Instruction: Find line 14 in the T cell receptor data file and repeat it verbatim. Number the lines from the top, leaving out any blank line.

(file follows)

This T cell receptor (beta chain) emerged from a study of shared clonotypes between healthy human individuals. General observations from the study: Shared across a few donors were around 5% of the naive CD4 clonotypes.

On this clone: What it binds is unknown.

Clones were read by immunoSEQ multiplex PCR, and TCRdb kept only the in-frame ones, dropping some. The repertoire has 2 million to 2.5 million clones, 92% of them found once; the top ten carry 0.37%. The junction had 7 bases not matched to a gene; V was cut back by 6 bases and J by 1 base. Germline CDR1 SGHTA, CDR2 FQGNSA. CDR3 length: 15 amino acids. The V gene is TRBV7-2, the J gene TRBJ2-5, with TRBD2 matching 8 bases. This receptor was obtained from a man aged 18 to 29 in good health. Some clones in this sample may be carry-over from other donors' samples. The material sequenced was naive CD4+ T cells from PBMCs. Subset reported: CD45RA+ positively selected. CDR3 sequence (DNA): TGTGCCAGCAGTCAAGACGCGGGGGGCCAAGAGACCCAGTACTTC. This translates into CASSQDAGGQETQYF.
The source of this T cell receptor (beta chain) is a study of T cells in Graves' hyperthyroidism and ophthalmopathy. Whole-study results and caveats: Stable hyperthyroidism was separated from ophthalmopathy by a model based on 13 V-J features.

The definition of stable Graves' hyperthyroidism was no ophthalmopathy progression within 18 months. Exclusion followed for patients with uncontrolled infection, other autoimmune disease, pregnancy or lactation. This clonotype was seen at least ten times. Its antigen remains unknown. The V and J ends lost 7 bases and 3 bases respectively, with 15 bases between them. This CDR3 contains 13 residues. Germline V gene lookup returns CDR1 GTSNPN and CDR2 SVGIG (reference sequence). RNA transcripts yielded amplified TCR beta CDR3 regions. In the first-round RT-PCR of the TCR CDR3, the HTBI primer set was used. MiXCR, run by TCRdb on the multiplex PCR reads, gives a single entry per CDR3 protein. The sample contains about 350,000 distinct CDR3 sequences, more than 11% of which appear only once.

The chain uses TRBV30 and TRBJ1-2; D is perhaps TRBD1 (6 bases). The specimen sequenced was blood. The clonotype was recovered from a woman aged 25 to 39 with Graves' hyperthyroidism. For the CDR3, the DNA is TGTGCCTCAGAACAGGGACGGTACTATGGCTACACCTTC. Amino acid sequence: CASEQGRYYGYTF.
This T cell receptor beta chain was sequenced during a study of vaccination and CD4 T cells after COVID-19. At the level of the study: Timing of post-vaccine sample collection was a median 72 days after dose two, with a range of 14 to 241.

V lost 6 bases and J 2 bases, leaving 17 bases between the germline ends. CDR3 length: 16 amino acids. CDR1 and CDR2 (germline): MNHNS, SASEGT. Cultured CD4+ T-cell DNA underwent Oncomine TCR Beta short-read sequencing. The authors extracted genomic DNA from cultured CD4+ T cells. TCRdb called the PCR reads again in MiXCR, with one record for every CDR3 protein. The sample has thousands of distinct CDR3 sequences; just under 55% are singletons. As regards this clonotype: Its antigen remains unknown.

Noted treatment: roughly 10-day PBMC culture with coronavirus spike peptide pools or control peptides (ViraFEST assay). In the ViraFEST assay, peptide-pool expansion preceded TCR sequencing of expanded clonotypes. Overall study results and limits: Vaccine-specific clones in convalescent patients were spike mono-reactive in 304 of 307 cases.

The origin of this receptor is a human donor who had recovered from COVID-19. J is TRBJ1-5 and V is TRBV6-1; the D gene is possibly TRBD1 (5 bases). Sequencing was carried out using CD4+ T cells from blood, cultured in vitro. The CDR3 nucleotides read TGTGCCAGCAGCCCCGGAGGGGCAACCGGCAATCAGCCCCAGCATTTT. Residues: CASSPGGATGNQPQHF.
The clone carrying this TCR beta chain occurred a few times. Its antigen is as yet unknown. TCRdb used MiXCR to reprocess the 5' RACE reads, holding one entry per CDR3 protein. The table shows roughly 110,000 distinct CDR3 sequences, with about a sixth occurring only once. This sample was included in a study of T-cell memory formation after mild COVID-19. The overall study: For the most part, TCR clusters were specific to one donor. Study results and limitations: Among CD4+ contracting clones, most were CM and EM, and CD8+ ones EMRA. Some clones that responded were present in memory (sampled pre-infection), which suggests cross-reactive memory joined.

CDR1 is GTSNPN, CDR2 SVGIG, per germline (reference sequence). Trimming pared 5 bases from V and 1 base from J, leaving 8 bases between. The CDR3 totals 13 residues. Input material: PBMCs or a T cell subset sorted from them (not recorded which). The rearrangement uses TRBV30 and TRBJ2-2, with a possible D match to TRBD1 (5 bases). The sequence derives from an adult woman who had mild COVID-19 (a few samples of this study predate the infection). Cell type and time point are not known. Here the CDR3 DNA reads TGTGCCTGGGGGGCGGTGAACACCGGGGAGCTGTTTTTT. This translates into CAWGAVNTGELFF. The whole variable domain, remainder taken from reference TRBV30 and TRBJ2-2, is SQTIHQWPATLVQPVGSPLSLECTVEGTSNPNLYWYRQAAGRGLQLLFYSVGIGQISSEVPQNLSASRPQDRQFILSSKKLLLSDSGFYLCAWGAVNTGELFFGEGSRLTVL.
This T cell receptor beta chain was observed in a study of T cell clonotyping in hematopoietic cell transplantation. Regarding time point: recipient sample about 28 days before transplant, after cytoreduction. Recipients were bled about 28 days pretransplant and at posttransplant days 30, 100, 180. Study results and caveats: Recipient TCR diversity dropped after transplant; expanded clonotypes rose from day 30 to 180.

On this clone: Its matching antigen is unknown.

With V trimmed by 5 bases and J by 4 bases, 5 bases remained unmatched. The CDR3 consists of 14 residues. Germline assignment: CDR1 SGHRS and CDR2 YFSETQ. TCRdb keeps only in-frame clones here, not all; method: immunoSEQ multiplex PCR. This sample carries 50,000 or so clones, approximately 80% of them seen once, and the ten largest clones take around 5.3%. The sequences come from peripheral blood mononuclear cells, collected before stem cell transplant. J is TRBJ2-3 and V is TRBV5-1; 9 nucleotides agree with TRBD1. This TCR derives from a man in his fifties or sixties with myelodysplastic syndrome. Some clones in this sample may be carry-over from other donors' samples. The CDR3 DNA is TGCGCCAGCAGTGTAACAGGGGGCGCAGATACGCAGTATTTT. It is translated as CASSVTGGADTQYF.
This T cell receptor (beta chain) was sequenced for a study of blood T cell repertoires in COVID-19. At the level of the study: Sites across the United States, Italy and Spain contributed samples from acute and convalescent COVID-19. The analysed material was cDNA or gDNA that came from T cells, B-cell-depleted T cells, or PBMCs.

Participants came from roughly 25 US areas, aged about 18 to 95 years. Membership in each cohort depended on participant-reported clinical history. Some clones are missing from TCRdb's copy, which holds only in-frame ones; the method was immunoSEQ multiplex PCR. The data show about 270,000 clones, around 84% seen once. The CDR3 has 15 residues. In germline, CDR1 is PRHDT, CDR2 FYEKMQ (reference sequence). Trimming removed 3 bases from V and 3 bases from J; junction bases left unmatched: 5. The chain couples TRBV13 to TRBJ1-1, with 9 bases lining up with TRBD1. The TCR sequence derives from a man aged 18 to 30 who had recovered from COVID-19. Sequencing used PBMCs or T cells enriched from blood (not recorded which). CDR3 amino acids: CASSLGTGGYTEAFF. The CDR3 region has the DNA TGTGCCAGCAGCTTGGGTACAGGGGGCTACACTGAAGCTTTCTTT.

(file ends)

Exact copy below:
On this clone: Its matching antigen is unknown.